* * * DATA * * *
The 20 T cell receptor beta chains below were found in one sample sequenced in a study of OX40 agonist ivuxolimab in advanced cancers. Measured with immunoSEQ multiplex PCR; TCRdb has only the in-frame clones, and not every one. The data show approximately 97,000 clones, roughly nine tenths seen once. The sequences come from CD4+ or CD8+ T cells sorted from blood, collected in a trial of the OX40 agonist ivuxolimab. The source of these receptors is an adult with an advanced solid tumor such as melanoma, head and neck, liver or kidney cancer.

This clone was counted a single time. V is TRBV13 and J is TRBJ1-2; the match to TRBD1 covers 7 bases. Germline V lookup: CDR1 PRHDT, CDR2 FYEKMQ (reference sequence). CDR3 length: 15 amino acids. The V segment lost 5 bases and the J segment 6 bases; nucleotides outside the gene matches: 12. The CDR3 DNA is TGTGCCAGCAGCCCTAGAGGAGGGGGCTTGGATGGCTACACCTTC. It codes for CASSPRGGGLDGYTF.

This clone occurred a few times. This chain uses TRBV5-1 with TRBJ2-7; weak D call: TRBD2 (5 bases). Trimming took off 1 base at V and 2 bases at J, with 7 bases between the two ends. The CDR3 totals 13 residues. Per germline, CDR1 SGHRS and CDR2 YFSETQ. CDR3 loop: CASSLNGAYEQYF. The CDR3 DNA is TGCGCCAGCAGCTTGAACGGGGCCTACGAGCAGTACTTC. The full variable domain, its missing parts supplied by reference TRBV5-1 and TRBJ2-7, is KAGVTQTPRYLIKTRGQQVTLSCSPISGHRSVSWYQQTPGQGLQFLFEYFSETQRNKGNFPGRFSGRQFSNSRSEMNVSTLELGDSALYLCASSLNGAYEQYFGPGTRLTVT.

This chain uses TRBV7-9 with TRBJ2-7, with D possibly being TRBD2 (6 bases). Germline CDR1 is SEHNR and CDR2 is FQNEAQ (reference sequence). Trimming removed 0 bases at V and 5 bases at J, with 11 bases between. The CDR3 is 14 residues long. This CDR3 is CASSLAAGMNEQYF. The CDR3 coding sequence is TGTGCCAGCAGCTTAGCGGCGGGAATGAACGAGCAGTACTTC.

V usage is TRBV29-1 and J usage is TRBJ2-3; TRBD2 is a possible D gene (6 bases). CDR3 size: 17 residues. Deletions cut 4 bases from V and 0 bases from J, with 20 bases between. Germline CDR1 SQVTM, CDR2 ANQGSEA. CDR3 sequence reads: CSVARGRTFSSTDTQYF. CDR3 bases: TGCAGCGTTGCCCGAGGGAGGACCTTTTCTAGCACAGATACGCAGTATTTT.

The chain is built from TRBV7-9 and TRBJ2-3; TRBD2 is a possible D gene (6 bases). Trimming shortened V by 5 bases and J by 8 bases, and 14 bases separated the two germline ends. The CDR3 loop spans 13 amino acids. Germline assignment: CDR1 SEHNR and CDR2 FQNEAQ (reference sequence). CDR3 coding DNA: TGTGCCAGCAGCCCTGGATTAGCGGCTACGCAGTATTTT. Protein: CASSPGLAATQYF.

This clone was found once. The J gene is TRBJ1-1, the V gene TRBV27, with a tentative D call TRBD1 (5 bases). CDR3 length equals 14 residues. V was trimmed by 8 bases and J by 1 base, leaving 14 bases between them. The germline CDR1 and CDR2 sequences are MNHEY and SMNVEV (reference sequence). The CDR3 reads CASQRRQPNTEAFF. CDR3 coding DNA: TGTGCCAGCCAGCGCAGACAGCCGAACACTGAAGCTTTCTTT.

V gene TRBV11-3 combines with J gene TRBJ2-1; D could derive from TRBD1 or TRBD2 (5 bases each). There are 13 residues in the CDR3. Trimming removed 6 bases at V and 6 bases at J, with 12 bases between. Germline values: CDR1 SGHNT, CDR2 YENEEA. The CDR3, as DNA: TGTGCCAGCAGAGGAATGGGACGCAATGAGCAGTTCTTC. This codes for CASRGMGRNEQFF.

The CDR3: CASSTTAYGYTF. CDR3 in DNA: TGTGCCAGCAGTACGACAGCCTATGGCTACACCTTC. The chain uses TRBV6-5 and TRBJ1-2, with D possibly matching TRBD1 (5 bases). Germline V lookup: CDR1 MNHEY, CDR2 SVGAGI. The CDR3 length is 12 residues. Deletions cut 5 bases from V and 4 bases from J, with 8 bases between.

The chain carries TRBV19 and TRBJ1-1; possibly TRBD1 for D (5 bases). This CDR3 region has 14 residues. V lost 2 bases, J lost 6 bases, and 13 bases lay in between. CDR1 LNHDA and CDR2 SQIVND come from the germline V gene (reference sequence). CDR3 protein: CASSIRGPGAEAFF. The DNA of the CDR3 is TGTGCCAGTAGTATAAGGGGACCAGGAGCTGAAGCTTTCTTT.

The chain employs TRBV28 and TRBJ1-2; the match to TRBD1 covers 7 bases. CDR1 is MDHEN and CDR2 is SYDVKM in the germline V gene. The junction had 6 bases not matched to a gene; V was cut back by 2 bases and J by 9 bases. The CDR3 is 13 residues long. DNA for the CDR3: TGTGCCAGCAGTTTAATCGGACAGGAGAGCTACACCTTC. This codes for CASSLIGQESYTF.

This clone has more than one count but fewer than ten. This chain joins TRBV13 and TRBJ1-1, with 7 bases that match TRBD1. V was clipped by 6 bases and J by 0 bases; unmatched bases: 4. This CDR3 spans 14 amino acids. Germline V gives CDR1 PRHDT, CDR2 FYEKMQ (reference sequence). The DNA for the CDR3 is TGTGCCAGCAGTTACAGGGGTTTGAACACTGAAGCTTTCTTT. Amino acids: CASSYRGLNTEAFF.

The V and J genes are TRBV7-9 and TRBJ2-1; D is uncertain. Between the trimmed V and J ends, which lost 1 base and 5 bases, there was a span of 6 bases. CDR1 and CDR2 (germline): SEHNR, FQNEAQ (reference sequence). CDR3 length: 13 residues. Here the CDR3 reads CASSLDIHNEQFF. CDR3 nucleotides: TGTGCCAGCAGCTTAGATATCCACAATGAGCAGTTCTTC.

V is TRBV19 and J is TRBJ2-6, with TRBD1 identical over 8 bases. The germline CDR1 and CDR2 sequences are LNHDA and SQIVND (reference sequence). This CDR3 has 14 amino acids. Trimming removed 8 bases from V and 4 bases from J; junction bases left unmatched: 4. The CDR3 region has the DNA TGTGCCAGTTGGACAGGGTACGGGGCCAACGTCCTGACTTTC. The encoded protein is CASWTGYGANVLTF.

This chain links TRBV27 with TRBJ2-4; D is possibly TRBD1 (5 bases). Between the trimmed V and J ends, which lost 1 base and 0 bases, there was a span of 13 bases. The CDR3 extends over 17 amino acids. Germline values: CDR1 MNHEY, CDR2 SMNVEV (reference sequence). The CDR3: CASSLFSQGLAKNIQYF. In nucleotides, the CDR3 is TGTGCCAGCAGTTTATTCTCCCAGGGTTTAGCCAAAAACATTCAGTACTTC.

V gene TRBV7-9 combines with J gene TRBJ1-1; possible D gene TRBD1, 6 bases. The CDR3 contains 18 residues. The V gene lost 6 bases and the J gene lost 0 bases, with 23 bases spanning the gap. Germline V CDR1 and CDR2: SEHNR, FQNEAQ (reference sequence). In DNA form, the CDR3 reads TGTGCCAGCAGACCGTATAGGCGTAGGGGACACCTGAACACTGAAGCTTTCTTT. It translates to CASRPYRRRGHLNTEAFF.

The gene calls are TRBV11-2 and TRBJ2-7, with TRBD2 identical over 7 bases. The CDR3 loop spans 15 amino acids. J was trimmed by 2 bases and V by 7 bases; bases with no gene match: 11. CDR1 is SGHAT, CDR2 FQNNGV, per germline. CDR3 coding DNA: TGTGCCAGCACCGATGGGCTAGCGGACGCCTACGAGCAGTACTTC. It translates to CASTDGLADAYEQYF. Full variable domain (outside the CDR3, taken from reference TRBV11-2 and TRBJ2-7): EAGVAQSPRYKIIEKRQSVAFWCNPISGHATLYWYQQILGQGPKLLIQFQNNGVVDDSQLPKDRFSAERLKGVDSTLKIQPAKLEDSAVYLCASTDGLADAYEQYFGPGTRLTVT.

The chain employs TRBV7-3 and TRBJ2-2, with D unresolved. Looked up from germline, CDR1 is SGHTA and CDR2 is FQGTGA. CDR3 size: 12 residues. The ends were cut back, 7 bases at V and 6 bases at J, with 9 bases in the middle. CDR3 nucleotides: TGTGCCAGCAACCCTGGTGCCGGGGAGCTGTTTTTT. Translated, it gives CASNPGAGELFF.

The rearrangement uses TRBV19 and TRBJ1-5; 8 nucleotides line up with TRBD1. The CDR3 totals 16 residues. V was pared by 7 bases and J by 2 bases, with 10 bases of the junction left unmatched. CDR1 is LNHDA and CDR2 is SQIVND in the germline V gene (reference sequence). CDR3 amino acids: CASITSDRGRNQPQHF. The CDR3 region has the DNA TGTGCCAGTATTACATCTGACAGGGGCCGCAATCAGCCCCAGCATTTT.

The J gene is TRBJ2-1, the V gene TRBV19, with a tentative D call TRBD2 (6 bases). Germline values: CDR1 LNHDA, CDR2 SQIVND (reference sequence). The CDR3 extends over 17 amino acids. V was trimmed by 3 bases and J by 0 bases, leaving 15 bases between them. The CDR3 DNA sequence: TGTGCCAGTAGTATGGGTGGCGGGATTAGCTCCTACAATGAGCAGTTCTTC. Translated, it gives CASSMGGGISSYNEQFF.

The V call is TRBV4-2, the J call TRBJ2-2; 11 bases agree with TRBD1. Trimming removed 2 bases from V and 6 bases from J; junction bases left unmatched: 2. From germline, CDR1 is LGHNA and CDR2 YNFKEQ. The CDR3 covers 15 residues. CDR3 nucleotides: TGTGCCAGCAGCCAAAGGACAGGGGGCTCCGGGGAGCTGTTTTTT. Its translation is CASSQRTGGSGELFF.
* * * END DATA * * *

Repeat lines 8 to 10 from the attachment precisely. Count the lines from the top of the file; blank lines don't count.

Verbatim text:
V gene TRBV11-3 combines with J gene TRBJ2-1; D could derive from TRBD1 or TRBD2 (5 bases each). There are 13 residues in the CDR3. Trimming removed 6 bases at V and 6 bases at J, with 12 bases between. Germline values: CDR1 SGHNT, CDR2 YENEEA. The CDR3, as DNA: TGTGCCAGCAGAGGAATGGGACGCAATGAGCAGTTCTTC. This codes for CASRGMGRNEQFF.

The CDR3: CASSTTAYGYTF. CDR3 in DNA: TGTGCCAGCAGTACGACAGCCTATGGCTACACCTTC. The chain uses TRBV6-5 and TRBJ1-2, with D possibly matching TRBD1 (5 bases). Germline V lookup: CDR1 MNHEY, CDR2 SVGAGI. The CDR3 length is 12 residues. Deletions cut 5 bases from V and 4 bases from J, with 8 bases between.

The chain carries TRBV19 and TRBJ1-1; possibly TRBD1 for D (5 bases). This CDR3 region has 14 residues. V lost 2 bases, J lost 6 bases, and 13 bases lay in between. CDR1 LNHDA and CDR2 SQIVND come from the germline V gene (reference sequence). CDR3 protein: CASSIRGPGAEAFF. The DNA of the CDR3 is TGTGCCAGTAGTATAAGGGGACCAGGAGCTGAAGCTTTCTTT.